This 90-minute virtual consultation call with ACT teams and ACT stakeholders consists of a mini-didactic training on a topic of relevance and interest to ACT teams (at times circling back to topics related to navigating the COVID-19 pandemic and related issues as they come up), plus opportunities to pose consultation questions and learn from other ACT teams and their shared experiences within ACT.
ABOUT THIS EVENT
June's topic: Tools and Strategies for Using Cognitive Behavioral Therapy for Psychosis (CBT-p) within ACT Teams with Sarah Kopelovich, PhD.
Assertive Community Treatment (ACT) is a multidisciplinary, team-based model that provides intensive community-based and outreach-oriented services to people who experience the most severe and persistent mental illness. The vast majority also have a co-occurring substance use disorder and many experience comorbid medical illnesses as well as homelessness. This is a vulnerable population and their providers – ACT teams – are at elevated risk themselves during the COVID-19 pandemic. The Northwest MHTTC is partnering with the Institute for Best Practices at the University of North Carolina to host and facilitate regular meetings for ACT teams.
Goals of the meetings are to:
- connect with one another
- share strategies and resources for adapting team practices and communications
- facilitate connection to the most up-to-date resources during the COVID-19 pandemic.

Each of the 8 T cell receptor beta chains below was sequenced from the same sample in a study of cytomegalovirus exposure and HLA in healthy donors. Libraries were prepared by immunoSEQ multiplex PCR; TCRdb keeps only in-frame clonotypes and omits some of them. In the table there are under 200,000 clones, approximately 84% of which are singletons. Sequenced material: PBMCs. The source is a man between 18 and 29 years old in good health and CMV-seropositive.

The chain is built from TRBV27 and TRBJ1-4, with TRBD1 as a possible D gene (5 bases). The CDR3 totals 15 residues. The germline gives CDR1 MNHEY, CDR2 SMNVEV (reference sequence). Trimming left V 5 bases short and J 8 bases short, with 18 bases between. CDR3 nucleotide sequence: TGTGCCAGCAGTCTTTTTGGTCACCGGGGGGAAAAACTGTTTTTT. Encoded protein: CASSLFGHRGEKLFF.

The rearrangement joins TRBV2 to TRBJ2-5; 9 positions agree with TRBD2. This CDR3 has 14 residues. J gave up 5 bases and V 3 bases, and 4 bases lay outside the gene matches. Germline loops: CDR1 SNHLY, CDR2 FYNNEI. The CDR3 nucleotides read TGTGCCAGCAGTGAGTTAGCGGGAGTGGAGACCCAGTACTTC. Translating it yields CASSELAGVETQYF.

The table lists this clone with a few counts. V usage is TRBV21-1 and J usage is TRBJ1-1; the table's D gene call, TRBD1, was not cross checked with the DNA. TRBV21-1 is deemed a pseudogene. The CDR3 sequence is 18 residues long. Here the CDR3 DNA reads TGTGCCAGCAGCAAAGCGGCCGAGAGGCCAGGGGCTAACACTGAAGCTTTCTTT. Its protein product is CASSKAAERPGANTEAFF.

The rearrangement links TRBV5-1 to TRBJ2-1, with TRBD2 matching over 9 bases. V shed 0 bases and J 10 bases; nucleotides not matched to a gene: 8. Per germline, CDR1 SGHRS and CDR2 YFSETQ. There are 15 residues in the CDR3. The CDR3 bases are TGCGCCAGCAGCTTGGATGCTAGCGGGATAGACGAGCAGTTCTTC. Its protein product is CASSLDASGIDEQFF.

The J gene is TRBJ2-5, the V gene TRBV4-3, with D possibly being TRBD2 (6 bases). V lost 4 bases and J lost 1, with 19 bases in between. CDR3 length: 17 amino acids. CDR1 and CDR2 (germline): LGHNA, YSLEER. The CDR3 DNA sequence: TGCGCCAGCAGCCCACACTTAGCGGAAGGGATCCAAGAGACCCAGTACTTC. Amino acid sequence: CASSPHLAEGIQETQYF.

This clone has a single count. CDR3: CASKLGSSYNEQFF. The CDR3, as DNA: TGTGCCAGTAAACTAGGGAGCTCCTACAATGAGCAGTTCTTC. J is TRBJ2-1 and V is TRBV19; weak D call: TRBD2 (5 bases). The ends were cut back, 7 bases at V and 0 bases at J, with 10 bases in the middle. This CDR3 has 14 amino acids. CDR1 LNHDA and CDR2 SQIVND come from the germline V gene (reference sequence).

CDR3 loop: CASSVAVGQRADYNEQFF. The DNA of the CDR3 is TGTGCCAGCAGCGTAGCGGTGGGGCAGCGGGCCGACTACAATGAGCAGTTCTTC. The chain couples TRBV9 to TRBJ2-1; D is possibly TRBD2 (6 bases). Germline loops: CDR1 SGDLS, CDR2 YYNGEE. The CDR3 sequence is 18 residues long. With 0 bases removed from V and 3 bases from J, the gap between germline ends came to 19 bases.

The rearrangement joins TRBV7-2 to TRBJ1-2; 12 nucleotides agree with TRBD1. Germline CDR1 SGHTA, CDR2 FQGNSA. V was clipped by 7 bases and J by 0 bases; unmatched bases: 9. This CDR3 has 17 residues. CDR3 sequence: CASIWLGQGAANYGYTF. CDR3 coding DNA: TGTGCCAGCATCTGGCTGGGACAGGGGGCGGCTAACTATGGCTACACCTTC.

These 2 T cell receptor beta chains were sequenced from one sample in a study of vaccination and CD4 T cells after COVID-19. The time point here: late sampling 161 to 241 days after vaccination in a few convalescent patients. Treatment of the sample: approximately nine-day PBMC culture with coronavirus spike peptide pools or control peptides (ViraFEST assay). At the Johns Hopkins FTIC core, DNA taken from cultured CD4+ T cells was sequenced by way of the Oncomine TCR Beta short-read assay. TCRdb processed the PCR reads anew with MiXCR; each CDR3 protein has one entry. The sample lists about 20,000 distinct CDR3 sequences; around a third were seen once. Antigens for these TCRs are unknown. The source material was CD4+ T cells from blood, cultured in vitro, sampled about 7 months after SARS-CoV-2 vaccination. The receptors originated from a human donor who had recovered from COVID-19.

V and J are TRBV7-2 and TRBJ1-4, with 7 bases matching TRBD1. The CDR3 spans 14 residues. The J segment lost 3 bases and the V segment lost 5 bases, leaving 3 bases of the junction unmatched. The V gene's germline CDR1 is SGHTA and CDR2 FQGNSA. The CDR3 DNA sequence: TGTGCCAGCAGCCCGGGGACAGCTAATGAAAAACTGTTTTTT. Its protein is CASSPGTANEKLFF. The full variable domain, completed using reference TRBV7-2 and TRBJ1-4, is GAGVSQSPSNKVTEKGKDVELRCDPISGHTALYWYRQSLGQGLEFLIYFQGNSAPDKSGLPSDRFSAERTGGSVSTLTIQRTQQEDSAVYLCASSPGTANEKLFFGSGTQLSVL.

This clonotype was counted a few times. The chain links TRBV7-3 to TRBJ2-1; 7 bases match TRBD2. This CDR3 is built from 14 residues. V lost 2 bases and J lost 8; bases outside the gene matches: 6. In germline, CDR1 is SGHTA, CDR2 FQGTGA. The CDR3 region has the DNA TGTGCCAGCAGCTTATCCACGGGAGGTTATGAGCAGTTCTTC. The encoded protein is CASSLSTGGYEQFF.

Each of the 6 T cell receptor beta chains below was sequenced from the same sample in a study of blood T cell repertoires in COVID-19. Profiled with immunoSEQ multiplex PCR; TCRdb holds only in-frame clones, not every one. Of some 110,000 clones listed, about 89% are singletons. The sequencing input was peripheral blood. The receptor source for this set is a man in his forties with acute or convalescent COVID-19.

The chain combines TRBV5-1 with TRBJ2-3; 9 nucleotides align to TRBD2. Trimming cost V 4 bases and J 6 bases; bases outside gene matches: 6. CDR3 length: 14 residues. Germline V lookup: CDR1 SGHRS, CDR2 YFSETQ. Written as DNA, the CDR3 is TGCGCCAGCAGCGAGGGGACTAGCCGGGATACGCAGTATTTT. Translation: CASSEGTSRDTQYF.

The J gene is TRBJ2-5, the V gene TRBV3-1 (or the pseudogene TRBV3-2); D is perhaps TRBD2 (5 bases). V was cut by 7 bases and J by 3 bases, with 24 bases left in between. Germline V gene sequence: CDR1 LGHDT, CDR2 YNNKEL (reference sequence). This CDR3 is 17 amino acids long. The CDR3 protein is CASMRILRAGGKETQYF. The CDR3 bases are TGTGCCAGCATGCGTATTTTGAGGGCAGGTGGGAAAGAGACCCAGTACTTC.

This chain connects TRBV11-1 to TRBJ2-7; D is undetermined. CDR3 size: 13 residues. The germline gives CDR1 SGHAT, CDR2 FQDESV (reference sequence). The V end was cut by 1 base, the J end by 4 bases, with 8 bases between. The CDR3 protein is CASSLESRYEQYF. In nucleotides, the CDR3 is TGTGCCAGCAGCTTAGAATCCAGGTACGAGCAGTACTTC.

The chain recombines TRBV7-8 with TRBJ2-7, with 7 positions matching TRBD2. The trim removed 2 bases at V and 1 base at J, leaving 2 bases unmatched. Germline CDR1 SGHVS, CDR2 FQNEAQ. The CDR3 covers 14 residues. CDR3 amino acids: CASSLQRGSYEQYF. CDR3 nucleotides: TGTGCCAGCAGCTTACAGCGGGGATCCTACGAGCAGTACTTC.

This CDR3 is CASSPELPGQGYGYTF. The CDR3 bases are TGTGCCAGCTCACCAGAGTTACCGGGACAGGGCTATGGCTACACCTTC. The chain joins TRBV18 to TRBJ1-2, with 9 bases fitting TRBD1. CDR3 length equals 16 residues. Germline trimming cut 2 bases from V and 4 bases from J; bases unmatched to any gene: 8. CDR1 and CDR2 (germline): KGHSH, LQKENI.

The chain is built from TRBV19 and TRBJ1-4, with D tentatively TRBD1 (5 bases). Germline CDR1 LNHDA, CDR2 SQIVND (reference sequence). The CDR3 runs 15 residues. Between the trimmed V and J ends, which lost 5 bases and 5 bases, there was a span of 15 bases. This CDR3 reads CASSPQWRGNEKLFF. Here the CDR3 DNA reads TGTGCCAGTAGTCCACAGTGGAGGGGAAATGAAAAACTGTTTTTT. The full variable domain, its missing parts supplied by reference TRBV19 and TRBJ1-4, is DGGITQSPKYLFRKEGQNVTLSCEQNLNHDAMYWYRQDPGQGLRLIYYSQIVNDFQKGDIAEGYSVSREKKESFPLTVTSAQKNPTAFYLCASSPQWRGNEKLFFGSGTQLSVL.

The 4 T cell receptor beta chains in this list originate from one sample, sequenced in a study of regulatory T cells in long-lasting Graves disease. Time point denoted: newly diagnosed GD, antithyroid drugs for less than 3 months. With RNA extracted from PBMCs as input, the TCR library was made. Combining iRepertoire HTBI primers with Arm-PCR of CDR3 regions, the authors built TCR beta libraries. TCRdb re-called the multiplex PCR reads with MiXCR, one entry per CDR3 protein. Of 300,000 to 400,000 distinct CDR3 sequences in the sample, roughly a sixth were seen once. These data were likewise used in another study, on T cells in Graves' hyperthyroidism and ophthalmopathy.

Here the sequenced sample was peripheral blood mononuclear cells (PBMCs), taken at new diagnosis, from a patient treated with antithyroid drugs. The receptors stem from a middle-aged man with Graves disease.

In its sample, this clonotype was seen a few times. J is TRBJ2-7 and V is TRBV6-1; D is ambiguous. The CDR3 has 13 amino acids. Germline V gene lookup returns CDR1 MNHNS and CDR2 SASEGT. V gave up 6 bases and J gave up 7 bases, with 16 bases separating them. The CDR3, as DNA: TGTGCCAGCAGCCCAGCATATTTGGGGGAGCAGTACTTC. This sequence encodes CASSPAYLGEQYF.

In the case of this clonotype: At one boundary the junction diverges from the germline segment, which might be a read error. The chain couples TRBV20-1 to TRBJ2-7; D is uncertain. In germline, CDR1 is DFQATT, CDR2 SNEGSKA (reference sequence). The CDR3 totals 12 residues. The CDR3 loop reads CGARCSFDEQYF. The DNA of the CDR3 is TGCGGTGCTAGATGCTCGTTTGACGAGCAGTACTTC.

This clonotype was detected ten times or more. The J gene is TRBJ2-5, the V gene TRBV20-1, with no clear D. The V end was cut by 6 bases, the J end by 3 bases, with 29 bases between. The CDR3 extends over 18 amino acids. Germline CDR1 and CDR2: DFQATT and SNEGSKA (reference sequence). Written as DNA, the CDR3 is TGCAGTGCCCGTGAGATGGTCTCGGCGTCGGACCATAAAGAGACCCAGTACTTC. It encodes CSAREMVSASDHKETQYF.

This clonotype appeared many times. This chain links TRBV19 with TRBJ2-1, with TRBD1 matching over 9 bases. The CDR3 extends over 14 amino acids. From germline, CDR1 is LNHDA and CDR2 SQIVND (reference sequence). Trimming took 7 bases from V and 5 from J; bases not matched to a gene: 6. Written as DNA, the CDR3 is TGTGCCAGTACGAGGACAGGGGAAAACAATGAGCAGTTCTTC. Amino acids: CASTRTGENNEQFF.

For more information or questions, contact:
Maria Monroe-DeVita, PhD, Associate Professor, Department of Psychiatry & Behavioral Sciences, University of Washington School of Medicine and Director of the Washington State Center of Excellence in First Episode Psychosis or Lorna Moser, PhD, Clinical Associate Professor, Department of Psychiatry, University of North Carolina School of Medicine, Director of the Institute for Best Practice, Center for Excellence in Community Mental Health.
Sarah Kopelovich, PhD
Sarah Kopelovich, PhD, is a licensed clinical psychologist in the Department of Psychiatry and Behavioral Sciences at the University of Washington School of Medicine. She is an Assistant Professor in the department and holds the Professorship in Cognitive Behavioral Therapy for psychosis. She directs the Northwest CBT for Psychosis Provider Network, serves on the steering committee of the North American CBTp Network, and is a co-founder of the Center for Mental Health, Policy, and the Law at the University of Washington. Dr. Kopelovich is a co-developer of the Psychosis REACH model.
Lorna Moser, PhD
Dr. Lorna Moser is a Clinical Associate Professor in the Department of Psychiatry, University of North Carolina School of Medicine, and the Director of the Institute for Best Practice, Center for Excellence in Community Mental Health.
Maria Monroe-DeVita, PhD
Dr. Monroe-DeVita is an Associate Professor in the Department of Psychiatry & Behavioral Sciences at the University of Washington School of Medicine and the Director, Washington State Center of Excellence in First Episode Psychosis.